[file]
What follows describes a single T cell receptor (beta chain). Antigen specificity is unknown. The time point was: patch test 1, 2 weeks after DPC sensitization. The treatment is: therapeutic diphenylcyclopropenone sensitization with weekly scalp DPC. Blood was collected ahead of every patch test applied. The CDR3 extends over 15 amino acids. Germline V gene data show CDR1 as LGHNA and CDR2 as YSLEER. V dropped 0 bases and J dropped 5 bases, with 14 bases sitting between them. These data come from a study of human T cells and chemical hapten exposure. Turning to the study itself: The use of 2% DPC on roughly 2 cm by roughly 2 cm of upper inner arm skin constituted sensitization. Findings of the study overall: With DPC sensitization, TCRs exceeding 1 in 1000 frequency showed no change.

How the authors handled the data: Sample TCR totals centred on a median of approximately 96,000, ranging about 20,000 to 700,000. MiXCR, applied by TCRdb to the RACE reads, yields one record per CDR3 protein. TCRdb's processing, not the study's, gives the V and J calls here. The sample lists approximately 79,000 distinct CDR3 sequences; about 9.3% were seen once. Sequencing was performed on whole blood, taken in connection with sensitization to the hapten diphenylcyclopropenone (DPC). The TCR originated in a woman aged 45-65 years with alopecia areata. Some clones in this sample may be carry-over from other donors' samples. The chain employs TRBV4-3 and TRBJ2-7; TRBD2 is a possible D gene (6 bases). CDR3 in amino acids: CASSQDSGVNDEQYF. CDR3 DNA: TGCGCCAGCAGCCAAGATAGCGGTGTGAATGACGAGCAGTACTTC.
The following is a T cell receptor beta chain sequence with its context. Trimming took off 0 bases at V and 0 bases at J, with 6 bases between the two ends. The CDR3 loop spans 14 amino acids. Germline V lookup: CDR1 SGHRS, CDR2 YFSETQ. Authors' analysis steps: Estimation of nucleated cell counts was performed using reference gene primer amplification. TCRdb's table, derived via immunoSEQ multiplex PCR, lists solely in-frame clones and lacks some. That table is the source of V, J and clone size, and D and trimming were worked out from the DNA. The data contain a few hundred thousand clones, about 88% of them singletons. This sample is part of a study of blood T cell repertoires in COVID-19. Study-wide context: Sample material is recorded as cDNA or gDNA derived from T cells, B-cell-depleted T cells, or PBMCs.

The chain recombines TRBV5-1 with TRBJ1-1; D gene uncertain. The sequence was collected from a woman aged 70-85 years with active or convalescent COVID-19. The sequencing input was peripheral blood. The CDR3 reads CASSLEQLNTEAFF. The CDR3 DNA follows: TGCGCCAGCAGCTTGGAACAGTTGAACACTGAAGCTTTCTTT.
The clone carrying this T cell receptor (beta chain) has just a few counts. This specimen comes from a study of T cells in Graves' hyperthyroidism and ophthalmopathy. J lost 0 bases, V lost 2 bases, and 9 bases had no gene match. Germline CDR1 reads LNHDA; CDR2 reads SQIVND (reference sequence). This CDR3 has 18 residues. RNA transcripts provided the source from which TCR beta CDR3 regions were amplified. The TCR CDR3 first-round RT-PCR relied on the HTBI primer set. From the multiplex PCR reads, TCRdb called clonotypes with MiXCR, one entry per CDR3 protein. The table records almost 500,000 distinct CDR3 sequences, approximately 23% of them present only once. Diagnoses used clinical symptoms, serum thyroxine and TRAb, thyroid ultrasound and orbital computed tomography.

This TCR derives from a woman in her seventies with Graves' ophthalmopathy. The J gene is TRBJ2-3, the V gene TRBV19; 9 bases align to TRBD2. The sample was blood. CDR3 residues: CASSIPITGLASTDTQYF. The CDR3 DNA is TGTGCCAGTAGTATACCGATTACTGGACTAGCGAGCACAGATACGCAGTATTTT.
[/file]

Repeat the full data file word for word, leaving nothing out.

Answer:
What follows describes a single T cell receptor (beta chain). Antigen specificity is unknown. The time point was: patch test 1, 2 weeks after DPC sensitization. The treatment is: therapeutic diphenylcyclopropenone sensitization with weekly scalp DPC. Blood was collected ahead of every patch test applied. The CDR3 extends over 15 amino acids. Germline V gene data show CDR1 as LGHNA and CDR2 as YSLEER. V dropped 0 bases and J dropped 5 bases, with 14 bases sitting between them. These data come from a study of human T cells and chemical hapten exposure. Turning to the study itself: The use of 2% DPC on roughly 2 cm by roughly 2 cm of upper inner arm skin constituted sensitization. Findings of the study overall: With DPC sensitization, TCRs exceeding 1 in 1000 frequency showed no change.

How the authors handled the data: Sample TCR totals centred on a median of approximately 96,000, ranging about 20,000 to 700,000. MiXCR, applied by TCRdb to the RACE reads, yields one record per CDR3 protein. TCRdb's processing, not the study's, gives the V and J calls here. The sample lists approximately 79,000 distinct CDR3 sequences; about 9.3% were seen once. Sequencing was performed on whole blood, taken in connection with sensitization to the hapten diphenylcyclopropenone (DPC). The TCR originated in a woman aged 45-65 years with alopecia areata. Some clones in this sample may be carry-over from other donors' samples. The chain employs TRBV4-3 and TRBJ2-7; TRBD2 is a possible D gene (6 bases). CDR3 in amino acids: CASSQDSGVNDEQYF. CDR3 DNA: TGCGCCAGCAGCCAAGATAGCGGTGTGAATGACGAGCAGTACTTC.
The following is a T cell receptor beta chain sequence with its context. Trimming took off 0 bases at V and 0 bases at J, with 6 bases between the two ends. The CDR3 loop spans 14 amino acids. Germline V lookup: CDR1 SGHRS, CDR2 YFSETQ. Authors' analysis steps: Estimation of nucleated cell counts was performed using reference gene primer amplification. TCRdb's table, derived via immunoSEQ multiplex PCR, lists solely in-frame clones and lacks some. That table is the source of V, J and clone size, and D and trimming were worked out from the DNA. The data contain a few hundred thousand clones, about 88% of them singletons. This sample is part of a study of blood T cell repertoires in COVID-19. Study-wide context: Sample material is recorded as cDNA or gDNA derived from T cells, B-cell-depleted T cells, or PBMCs.

The chain recombines TRBV5-1 with TRBJ1-1; D gene uncertain. The sequence was collected from a woman aged 70-85 years with active or convalescent COVID-19. The sequencing input was peripheral blood. The CDR3 reads CASSLEQLNTEAFF. The CDR3 DNA follows: TGCGCCAGCAGCTTGGAACAGTTGAACACTGAAGCTTTCTTT.
The clone carrying this T cell receptor (beta chain) has just a few counts. This specimen comes from a study of T cells in Graves' hyperthyroidism and ophthalmopathy. J lost 0 bases, V lost 2 bases, and 9 bases had no gene match. Germline CDR1 reads LNHDA; CDR2 reads SQIVND (reference sequence). This CDR3 has 18 residues. RNA transcripts provided the source from which TCR beta CDR3 regions were amplified. The TCR CDR3 first-round RT-PCR relied on the HTBI primer set. From the multiplex PCR reads, TCRdb called clonotypes with MiXCR, one entry per CDR3 protein. The table records almost 500,000 distinct CDR3 sequences, approximately 23% of them present only once. Diagnoses used clinical symptoms, serum thyroxine and TRAb, thyroid ultrasound and orbital computed tomography.

This TCR derives from a woman in her seventies with Graves' ophthalmopathy. The J gene is TRBJ2-3, the V gene TRBV19; 9 bases align to TRBD2. The sample was blood. CDR3 residues: CASSIPITGLASTDTQYF. The CDR3 DNA is TGTGCCAGTAGTATACCGATTACTGGACTAGCGAGCACAGATACGCAGTATTTT.